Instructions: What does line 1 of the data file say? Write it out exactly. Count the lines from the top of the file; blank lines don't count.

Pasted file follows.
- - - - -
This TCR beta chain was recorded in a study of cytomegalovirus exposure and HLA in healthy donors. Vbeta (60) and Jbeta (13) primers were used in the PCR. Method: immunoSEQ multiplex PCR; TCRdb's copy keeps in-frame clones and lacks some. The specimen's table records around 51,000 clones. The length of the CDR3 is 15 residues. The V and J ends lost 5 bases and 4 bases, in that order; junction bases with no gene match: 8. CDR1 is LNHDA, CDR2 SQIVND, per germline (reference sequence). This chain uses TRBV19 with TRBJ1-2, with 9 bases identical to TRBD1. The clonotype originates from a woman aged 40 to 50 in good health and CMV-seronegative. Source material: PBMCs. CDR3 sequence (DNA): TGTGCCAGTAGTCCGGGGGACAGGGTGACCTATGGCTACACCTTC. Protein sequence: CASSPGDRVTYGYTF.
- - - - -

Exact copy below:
This TCR beta chain was recorded in a study of cytomegalovirus exposure and HLA in healthy donors. Vbeta (60) and Jbeta (13) primers were used in the PCR. Method: immunoSEQ multiplex PCR; TCRdb's copy keeps in-frame clones and lacks some. The specimen's table records around 51,000 clones. The length of the CDR3 is 15 residues. The V and J ends lost 5 bases and 4 bases, in that order; junction bases with no gene match: 8. CDR1 is LNHDA, CDR2 SQIVND, per germline (reference sequence). This chain uses TRBV19 with TRBJ1-2, with 9 bases identical to TRBD1. The clonotype originates from a woman aged 40 to 50 in good health and CMV-seronegative. Source material: PBMCs. CDR3 sequence (DNA): TGTGCCAGTAGTCCGGGGGACAGGGTGACCTATGGCTACACCTTC. Protein sequence: CASSPGDRVTYGYTF.